Northerners Really Do Rock

Last year I had to resell my ticket to the inaugural Northern Rocks conference as I was triple booked. I wasn’t overly bothered at the time – it was the first time the conference was running and I wasn’t convinced it was worth the effort to get there. Catching up on it later via Twitter, I realised how wrong I was. This year I put it on my calendar as soon as the date was released – I wasn’t missing it for anything and I’m so glad I went.

There’s a danger at events like Northern Rocks that there can be a sense of self-congratulations – that ‘we’re so amazing, just look at us’ vibe. The atmosphere can be a touch forced. I’m so pleased that that does not describe my Saturday in the slightest. I was genuinely inspired, and felt so positive and re-energised about teaching by the end of it all.

I started my day in the speakers’ green room (imposter alert!), waiting for Mark Anderson as I had brought a load of iPads to use for filming workshops. From there I headed over to the opening address and was so pleased to see the mix of panellists ready to debate the questions. It was a good mix of left and right wing (my dislike of Jonathon Simons notwithstanding), and I was interested to hear what Mike Cladingbowl had to say. Debra Kidd did a really good job of moderating the discussion – everybody was heard but nobody seemed to dominate the conversation.

From there I headed over to hear Richard Keiran and Lisa Hinton talk about leading with kindness. I was a bit torn about which workshops to attend, but decided in the end to go with things that I wasn’t likely to pick up through Twitter (sorry Amjad!). I really enjoyed this session. Richard and Lisa clearly work in a school that is managed so differently to most. A lot of it was exactly as described in the programme – Richard giving his perception and Lisa giving the reality(!), but it was so great to hear, especially as a fledgling school leader myself, that it can be done with trust and investment in staff instead of a focus on punitive appraisal systems.

I was feeling pretty good about things after that workshop, and then I went it to see Hywel Roberts. There’s only one word to describe that workshop: wow. None of it was rocket science, it wasn’t ground breaking – but it was about putting the heart and soul back into teaching. The creativity, the ‘imagineering’, banter for learning (I’m still hoping that become a real Independent Thinking course!) – Hywel is exactly the type of teacher I aspire to be more like. I mean, who doesn’t rate someone who starts their workshop with, “I’m the man in the Matalan suit”? The balancing goats/learning walk analogy was bang on, as was the use of Jaws (Jaws for learning!) to illustrate the difference between traditional and progressive teaching.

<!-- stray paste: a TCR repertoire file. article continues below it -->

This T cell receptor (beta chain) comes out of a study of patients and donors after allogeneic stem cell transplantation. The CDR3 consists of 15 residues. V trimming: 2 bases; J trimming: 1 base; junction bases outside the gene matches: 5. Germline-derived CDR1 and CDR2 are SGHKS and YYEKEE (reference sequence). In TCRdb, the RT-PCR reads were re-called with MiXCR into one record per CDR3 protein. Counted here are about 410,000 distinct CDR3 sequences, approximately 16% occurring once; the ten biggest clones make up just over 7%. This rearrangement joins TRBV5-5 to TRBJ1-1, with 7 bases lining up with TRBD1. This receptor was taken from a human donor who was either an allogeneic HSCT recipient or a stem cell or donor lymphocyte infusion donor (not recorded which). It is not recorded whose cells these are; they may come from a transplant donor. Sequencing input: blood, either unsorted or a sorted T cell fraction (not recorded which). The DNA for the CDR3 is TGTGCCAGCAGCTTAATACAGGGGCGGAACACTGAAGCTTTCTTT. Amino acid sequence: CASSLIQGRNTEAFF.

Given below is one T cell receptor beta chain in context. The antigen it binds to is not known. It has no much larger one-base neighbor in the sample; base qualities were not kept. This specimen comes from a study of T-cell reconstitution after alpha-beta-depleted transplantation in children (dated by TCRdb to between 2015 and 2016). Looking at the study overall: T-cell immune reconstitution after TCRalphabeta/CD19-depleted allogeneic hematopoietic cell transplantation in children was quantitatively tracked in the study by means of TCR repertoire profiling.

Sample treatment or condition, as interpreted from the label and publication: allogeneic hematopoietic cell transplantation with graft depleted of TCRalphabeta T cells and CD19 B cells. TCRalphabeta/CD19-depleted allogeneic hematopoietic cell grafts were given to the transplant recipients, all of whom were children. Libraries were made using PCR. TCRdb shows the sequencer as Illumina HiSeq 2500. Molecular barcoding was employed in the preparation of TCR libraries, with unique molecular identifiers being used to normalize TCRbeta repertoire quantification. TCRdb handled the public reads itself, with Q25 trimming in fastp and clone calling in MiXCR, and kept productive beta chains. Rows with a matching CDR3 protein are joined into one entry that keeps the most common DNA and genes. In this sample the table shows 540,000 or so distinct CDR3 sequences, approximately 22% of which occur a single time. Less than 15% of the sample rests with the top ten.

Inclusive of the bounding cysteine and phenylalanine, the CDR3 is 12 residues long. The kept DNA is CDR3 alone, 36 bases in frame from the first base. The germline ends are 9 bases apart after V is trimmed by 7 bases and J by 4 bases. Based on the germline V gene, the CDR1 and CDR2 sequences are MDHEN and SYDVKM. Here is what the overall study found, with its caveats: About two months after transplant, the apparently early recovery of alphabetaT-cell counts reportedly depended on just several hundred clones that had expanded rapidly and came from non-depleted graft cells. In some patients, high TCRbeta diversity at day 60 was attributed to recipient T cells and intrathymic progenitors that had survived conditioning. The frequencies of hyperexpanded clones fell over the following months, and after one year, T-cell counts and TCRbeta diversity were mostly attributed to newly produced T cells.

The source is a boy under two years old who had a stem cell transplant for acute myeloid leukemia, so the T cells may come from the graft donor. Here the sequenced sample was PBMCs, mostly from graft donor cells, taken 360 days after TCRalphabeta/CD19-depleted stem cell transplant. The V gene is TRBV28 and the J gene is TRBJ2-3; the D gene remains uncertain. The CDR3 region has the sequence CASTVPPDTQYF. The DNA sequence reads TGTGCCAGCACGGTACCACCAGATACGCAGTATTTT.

From there it was lunch, and a catch up with some fab people who I never see in the same city twice. And of course there was cake!

After lunch I headed over to see Chris Waugh and his team of staff and students. This was brilliant. If I’d wanted to work for Richard and Lisa earlier, and with Hywel, it was Chris who really got me thinking about what and how we teach. And why, for that matter. He’s so clearly passionate about how he does things in his department, and in giving students ownership of their education. He was rightly proud of his students, who absolutely shone. They were clearly confident writers and speakers and definitely deserved their badge!

The final workshop I saw was John Tomsett‘s. I’ve long admired John’s work and have read so much of what he’s written. Again, it wasn’t rocket science, but a bit of a different perspective on things. The mental health of students is so, so important, and yet so often overlooked in favour of achieving targets. He also spent a lot of time showing off his visualiser, and I’m pleased to say that I’ve been doing similar stuff for quite a while now. It’s good to hear someone else demonstrating it though, as it kind of confirms that I’m not as useless as I sometimes think I am!

The debate in the afternoon between Sean Harford of Ofsted and Mary Bousted of the ATL probably didn’t hold my attention as much as it could have. I was pretty exhausted by then and it was so warm in the gym – no excuse, but it’s the truth! I certainly perked up afterwards though with performances by Rachel Orr (rocking her ORRsome shoes), Hywel, Mick Waters and David Cameron, and David’s DJ set at the end. What a great way to end it all!

Of course, there was the Staffrm catch up in the pub afterwards, but those memories need be locked deep in the vault, never to see the light of day again…

It’s probably not a coincidence that the best CPD I’ve had in recent years are the events I’ve found myself, usually taking place on a weekend – not what my school see as best. I don’t know if it’s because my school, and many others, have an outdated view of what good CPD is or who offers it, or if it’s because I spend so much time learning from people via social media in a way that most SLT don’t that alters my view of what is best for me. Either way, Northern Rocks will be going straight back onto my calendar for next year. And in the meantime, I have Pedagoo London to look forward to!

Posted in CPD

4 thoughts on “Northerners Really Do Rock

  1. Pingback: Promises to myself | Flying My Geek Flag

  2. Pingback: Highlighting Success | Flying My Geek Flag

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